Making a reservation at a busy restaurant can be a total clusterfuck. You have your favorite place on speed dial thirty days in advance and when you finally get through they’re already booked solid? But it’s my mother-in-law’s 65th birthday and she loves your restaurant!! You beg and plead on the phone but to no avail. Even with advance notice, why is it so difficult for the average Joe to get the reservations they want? Some reasons are obvious like supply and demand. There just aren’t enough tables to accommodate everyone. But a few hidden truths are a little more eye-opening. Here are five secrets you might not know about restaurant reservations:

Restaurants hold tables for VIP guests and regulars – Cultivating a loyal clientele is critical to any restaurant’s success. We know where our bread is buttered and will reward our prodigal customers with preferred status. This often results in blocking access to certain tables to ensure they’re available for valued guests. Restaurants also benefit from having celebrity clientele whose schedules are often too unpredictable to book ahead of time. If we don’t cater to the needs of our most important regulars, they’ll take their notoriety and loyalty somewhere else. A nifty trick: Call for same day reservations in the early afternoon since they may release those last minute holds and make them available to the public.

Private concierge services monopolize prime reservation times for their clients – You probably didn’t know but there are companies who get paid to reserve tables at exclusive restaurants. Corporate clientele will fork over top dollar for access to popular reservations without the hassle of advance planning. Whether you realize or not, every time you attempt to make a reservation at a busy restaurant you are competing with shadowy gangs of professional concierge services who are paid to beat you to the punch. These relationships are usually mutually beneficial which gives concierges priority status over random suckers.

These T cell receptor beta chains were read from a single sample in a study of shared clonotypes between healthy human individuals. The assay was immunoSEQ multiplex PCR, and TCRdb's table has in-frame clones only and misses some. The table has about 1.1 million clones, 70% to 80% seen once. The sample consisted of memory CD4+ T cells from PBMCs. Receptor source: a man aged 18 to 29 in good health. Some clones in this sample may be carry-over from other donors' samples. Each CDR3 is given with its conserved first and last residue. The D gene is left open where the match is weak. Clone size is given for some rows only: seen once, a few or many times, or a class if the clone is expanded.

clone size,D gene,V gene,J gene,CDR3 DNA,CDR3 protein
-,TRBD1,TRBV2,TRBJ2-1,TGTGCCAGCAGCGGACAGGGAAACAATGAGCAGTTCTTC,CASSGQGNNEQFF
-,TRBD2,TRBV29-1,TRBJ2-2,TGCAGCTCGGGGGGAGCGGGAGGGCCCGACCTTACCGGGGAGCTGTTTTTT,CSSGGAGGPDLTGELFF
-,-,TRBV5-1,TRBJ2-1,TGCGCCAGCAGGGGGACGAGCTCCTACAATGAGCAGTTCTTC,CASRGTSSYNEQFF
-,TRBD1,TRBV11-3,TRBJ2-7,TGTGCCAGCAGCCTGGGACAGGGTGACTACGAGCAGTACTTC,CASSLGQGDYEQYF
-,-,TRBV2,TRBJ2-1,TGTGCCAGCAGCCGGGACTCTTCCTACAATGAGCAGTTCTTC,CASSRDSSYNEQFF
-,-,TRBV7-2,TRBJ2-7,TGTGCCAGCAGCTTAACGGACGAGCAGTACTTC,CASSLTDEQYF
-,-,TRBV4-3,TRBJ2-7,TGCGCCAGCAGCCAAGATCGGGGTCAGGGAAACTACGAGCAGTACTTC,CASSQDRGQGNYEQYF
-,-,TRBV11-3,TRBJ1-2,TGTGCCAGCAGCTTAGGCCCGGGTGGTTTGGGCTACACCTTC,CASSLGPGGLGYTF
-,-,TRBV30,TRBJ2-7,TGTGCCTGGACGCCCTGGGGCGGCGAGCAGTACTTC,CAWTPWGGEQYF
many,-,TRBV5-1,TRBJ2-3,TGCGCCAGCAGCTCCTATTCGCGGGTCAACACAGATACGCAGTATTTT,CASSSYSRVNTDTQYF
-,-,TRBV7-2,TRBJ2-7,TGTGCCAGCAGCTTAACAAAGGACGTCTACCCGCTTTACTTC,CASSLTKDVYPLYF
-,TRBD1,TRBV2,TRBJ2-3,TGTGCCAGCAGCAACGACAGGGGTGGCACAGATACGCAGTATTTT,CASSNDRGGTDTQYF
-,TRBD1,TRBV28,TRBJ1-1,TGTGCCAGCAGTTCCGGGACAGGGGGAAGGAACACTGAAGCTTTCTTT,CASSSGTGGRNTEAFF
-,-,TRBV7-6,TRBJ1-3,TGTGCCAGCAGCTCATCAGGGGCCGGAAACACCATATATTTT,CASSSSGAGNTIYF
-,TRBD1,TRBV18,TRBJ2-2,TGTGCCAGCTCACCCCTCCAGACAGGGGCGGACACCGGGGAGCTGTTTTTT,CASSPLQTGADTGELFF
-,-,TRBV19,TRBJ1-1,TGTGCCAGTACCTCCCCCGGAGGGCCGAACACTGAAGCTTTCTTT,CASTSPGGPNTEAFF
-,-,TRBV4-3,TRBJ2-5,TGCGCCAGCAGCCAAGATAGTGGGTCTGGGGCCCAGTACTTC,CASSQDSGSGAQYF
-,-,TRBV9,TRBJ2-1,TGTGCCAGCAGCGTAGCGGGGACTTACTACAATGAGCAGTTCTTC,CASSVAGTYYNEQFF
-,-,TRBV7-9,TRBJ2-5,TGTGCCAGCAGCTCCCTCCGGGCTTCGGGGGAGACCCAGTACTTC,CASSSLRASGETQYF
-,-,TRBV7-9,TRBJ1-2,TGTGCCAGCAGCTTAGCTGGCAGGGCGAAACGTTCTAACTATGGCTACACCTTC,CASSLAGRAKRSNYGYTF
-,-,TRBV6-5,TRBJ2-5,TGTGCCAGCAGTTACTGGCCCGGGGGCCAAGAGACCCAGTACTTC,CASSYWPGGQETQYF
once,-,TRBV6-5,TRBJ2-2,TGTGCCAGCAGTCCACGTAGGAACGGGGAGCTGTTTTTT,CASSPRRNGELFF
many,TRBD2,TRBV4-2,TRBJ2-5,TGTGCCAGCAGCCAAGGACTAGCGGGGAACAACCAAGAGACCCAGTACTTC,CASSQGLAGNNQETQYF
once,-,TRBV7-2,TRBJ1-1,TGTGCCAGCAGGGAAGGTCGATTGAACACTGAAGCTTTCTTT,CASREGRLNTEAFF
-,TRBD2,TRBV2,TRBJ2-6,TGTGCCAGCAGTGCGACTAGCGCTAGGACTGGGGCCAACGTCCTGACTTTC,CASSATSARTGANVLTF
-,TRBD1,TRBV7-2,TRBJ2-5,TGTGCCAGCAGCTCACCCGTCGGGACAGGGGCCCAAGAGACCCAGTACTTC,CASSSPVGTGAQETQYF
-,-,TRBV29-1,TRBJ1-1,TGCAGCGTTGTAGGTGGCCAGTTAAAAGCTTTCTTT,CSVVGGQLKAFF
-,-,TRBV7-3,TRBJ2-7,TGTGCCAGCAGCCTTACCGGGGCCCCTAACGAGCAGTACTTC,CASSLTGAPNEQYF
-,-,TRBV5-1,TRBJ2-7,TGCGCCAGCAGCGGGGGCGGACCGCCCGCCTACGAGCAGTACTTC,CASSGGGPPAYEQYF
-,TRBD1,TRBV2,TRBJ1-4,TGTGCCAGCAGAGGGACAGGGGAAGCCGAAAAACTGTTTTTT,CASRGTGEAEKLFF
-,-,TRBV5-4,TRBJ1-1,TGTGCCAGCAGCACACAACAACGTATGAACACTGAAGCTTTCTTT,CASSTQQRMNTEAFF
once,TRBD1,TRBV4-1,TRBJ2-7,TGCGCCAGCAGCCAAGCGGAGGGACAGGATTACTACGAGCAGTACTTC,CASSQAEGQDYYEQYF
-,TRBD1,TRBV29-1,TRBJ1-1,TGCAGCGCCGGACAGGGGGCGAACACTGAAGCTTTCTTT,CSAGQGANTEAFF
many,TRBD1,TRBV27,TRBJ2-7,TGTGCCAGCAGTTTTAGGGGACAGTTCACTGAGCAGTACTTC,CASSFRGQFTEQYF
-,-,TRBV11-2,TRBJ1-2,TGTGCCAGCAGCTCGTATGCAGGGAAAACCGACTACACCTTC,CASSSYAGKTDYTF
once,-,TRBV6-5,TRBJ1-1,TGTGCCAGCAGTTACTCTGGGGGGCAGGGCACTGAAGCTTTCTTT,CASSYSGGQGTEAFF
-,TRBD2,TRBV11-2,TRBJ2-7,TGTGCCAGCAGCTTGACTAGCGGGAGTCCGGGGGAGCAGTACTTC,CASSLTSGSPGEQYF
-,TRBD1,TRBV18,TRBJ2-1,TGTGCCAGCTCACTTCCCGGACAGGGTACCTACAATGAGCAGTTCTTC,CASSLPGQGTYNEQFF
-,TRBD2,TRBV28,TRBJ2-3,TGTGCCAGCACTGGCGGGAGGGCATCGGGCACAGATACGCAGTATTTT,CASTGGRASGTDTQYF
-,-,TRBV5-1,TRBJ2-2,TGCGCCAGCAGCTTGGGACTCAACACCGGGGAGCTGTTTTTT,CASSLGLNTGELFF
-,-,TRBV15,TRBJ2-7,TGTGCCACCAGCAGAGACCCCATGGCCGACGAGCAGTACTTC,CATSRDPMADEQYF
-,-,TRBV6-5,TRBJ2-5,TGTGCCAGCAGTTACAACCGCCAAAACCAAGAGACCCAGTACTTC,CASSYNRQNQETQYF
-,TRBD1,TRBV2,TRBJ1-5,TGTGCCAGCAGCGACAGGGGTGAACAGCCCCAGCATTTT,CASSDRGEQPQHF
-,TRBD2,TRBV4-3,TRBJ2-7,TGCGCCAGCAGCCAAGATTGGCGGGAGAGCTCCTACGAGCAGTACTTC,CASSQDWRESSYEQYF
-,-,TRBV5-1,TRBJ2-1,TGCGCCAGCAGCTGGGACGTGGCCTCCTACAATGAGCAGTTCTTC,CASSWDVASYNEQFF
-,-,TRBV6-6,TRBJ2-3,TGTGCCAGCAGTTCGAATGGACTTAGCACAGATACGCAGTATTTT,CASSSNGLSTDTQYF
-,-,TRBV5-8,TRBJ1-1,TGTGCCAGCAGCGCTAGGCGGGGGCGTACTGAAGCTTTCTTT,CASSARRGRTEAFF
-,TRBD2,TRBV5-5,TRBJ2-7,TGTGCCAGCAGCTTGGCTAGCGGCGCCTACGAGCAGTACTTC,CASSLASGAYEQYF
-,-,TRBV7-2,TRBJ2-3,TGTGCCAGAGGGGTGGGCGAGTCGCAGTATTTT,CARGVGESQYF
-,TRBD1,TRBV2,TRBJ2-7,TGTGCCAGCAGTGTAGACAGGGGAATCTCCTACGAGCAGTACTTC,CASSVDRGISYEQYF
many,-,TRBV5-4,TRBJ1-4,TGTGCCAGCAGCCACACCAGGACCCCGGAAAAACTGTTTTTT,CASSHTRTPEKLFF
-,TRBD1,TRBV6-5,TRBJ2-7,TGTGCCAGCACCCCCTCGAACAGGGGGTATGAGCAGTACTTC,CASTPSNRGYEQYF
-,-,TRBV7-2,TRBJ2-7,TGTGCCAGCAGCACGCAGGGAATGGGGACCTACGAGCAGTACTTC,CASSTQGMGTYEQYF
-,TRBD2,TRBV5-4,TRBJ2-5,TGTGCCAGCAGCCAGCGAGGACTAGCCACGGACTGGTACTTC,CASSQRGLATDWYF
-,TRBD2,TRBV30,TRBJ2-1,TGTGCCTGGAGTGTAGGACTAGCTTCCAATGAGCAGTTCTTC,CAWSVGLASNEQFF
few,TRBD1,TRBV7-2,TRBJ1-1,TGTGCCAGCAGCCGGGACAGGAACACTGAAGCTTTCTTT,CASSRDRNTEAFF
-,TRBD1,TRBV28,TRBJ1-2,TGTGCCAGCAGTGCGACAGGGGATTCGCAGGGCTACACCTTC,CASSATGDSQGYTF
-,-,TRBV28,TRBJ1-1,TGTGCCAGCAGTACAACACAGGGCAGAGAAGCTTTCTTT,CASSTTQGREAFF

No tables are available because of your party size – Restaurants only have a finite number of tables that can accommodate specific denominations. If you’re calling for a party of six, you may be told no because the restaurant only has a few tables in the dining room that can comfortably fit six people. For parties of four, on the other hand, they may have significantly more availability. It’s worth asking the reservationist if there are smaller or larger tables available when you’re booking and adjusting your party size accordingly.

Restaurant Reservations Can Be Soul-CrushingYou need a connection to get in – Some restaurants like Rao’s in New York City only open their doors to insiders. You either know someone who has a table there or you’re eating somewhere else. Loyalty is the best way to build these relationships. That’s how they did it back in the day at Rao’s and that’s how they do it now everywhere else. Don’t expect preferred status without earning it. Restaurant relationships are just like relationships you have with significant others. Expecting intimacy without trust leads to rejection. Take time to get to know the staff, tip them well and eventually, if you’re lucky, they’ll be ready to consummate the relationship.

Restaurants have a dossier on you in their reservation system and your record may be worse than you think – Management will never forget that time you took up a table for five hours on a busy Saturday night or when everyone in your party got shit-faced on 1942 tequila shots and someone puked in the bathroom. Most reservationists will ask your name before offering you a booking so they may access any biographical information you have on file. If you’ve dined there before and have a prior record, a restaurant may mark you as “Do Not Accommodate.” Even a spotty history of cancellations or no-shows may cause you to be blackballed. Keep your rap sheet clean, and you should have nothing to worry about.